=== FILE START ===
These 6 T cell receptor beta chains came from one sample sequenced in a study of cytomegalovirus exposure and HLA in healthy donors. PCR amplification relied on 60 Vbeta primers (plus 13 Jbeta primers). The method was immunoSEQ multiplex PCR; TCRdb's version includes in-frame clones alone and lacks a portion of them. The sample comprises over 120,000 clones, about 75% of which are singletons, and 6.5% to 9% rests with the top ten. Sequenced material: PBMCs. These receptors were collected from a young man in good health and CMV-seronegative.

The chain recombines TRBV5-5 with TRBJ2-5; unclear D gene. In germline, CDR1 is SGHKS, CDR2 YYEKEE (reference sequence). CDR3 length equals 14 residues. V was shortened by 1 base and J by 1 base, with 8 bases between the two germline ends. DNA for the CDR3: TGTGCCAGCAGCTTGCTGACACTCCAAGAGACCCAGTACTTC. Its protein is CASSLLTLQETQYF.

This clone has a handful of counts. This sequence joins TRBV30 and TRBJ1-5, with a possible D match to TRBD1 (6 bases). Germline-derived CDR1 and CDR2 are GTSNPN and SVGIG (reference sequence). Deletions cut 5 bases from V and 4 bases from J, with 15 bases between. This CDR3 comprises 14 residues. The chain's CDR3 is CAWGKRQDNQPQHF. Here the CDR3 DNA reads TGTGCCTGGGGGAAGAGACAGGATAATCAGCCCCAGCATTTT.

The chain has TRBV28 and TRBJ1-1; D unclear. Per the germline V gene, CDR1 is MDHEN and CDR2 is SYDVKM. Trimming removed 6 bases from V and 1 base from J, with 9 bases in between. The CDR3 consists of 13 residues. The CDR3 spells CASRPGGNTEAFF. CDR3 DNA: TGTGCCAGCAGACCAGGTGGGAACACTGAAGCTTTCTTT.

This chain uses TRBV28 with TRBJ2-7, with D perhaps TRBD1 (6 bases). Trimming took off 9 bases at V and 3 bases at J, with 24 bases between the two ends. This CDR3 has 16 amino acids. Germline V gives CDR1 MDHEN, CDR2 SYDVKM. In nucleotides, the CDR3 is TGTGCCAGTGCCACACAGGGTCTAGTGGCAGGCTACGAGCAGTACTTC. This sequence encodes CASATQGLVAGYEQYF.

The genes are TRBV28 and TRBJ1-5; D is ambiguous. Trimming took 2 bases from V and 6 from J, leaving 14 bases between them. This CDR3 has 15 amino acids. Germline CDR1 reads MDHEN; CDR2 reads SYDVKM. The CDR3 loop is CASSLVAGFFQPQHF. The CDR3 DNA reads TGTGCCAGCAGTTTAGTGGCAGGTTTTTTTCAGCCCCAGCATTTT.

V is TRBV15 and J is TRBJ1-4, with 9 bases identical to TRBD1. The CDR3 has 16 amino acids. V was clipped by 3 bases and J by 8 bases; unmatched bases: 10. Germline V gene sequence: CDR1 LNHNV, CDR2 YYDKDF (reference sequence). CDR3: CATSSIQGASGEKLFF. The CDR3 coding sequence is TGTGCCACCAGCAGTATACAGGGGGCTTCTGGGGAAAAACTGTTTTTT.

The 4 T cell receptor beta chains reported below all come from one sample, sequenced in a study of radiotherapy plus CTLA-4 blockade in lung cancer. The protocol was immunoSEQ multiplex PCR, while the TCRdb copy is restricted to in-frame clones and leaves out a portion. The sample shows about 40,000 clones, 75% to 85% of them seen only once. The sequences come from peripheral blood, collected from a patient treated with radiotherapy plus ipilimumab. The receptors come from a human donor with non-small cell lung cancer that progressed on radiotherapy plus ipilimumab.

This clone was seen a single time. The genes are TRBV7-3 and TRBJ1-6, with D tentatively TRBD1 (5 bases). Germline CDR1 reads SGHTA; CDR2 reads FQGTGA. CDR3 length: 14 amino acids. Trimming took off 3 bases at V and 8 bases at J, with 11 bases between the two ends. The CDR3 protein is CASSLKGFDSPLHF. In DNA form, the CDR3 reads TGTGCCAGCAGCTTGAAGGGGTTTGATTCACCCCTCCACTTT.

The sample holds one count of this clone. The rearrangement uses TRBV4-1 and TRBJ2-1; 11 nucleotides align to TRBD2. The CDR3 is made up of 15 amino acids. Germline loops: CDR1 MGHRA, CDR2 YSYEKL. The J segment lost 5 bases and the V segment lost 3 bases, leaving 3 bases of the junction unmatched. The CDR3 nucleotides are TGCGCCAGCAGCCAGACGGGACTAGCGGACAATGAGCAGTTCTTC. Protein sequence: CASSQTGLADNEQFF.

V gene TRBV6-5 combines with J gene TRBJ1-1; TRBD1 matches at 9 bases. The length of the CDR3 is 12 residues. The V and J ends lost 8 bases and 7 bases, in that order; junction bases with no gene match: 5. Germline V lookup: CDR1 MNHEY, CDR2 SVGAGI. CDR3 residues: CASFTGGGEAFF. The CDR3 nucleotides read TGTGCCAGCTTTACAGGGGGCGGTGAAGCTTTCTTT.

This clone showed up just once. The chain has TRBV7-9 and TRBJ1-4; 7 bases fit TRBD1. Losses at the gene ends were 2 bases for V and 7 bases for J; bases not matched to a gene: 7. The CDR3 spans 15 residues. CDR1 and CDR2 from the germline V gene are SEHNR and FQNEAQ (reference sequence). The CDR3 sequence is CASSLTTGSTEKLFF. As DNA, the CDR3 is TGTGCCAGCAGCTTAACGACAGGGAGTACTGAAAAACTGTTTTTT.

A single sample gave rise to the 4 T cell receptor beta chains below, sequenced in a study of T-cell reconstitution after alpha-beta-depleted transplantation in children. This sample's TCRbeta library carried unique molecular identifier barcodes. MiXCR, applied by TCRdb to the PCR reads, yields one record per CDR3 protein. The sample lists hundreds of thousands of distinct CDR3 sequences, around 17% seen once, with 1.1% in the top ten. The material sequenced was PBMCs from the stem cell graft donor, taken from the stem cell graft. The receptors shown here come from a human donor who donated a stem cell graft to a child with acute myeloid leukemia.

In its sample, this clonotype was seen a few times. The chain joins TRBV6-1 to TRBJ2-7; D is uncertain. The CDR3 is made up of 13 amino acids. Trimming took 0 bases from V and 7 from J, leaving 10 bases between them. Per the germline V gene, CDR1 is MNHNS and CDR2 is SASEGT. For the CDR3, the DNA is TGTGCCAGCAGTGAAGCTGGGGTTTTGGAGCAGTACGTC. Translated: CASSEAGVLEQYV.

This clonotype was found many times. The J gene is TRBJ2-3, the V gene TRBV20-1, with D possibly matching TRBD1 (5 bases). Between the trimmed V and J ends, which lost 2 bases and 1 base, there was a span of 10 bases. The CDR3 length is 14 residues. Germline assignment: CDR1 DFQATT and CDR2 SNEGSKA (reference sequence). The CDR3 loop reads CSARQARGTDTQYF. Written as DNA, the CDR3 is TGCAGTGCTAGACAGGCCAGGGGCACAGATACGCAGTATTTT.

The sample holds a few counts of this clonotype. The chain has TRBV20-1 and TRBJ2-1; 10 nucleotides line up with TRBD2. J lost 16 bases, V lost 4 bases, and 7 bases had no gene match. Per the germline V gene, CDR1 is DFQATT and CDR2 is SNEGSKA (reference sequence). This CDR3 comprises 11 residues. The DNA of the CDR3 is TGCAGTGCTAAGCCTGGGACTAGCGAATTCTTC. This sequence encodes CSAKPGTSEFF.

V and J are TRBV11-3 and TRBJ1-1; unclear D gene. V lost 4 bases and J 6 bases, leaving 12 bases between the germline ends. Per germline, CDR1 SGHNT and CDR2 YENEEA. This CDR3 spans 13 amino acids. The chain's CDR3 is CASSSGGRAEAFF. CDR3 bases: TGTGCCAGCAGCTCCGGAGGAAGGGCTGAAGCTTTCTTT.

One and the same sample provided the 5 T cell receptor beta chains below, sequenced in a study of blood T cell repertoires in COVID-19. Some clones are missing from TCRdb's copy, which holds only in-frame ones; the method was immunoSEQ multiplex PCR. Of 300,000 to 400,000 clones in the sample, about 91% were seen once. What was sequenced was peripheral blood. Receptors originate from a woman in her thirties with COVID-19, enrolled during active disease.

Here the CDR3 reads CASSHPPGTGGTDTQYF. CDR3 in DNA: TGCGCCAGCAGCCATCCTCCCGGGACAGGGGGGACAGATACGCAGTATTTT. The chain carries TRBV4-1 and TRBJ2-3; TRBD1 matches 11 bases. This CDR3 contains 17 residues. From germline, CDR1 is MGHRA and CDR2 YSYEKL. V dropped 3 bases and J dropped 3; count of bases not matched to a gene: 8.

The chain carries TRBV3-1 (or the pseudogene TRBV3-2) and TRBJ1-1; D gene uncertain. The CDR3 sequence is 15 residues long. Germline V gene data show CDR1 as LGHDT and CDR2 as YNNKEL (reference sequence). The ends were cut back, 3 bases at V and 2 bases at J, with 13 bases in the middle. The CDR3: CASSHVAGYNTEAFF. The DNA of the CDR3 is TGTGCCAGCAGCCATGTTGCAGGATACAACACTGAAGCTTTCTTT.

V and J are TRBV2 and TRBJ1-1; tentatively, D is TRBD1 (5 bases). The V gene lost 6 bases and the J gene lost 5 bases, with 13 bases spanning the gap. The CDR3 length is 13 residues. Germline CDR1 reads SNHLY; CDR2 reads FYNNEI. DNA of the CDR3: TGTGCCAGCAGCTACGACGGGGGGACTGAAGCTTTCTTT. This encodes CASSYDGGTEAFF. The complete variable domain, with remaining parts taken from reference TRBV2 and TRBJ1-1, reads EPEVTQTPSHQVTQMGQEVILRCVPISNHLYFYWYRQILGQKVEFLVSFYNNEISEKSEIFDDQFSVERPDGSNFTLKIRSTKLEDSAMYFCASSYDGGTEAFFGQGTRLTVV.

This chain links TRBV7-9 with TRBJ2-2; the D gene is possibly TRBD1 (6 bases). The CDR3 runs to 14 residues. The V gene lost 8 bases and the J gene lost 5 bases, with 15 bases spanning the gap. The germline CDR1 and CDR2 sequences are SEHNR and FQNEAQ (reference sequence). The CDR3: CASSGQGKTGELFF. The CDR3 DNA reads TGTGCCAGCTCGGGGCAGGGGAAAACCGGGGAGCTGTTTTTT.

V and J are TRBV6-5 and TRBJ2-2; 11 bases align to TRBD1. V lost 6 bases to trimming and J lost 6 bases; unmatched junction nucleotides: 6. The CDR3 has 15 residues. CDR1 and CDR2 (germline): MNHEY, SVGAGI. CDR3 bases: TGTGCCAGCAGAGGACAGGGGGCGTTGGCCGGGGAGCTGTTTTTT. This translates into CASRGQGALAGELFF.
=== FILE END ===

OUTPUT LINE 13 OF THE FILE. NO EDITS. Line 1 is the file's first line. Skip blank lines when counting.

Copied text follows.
A single sample gave rise to the 4 T cell receptor beta chains below, sequenced in a study of T-cell reconstitution after alpha-beta-depleted transplantation in children. This sample's TCRbeta library carried unique molecular identifier barcodes. MiXCR, applied by TCRdb to the PCR reads, yields one record per CDR3 protein. The sample lists hundreds of thousands of distinct CDR3 sequences, around 17% seen once, with 1.1% in the top ten. The material sequenced was PBMCs from the stem cell graft donor, taken from the stem cell graft. The receptors shown here come from a human donor who donated a stem cell graft to a child with acute myeloid leukemia.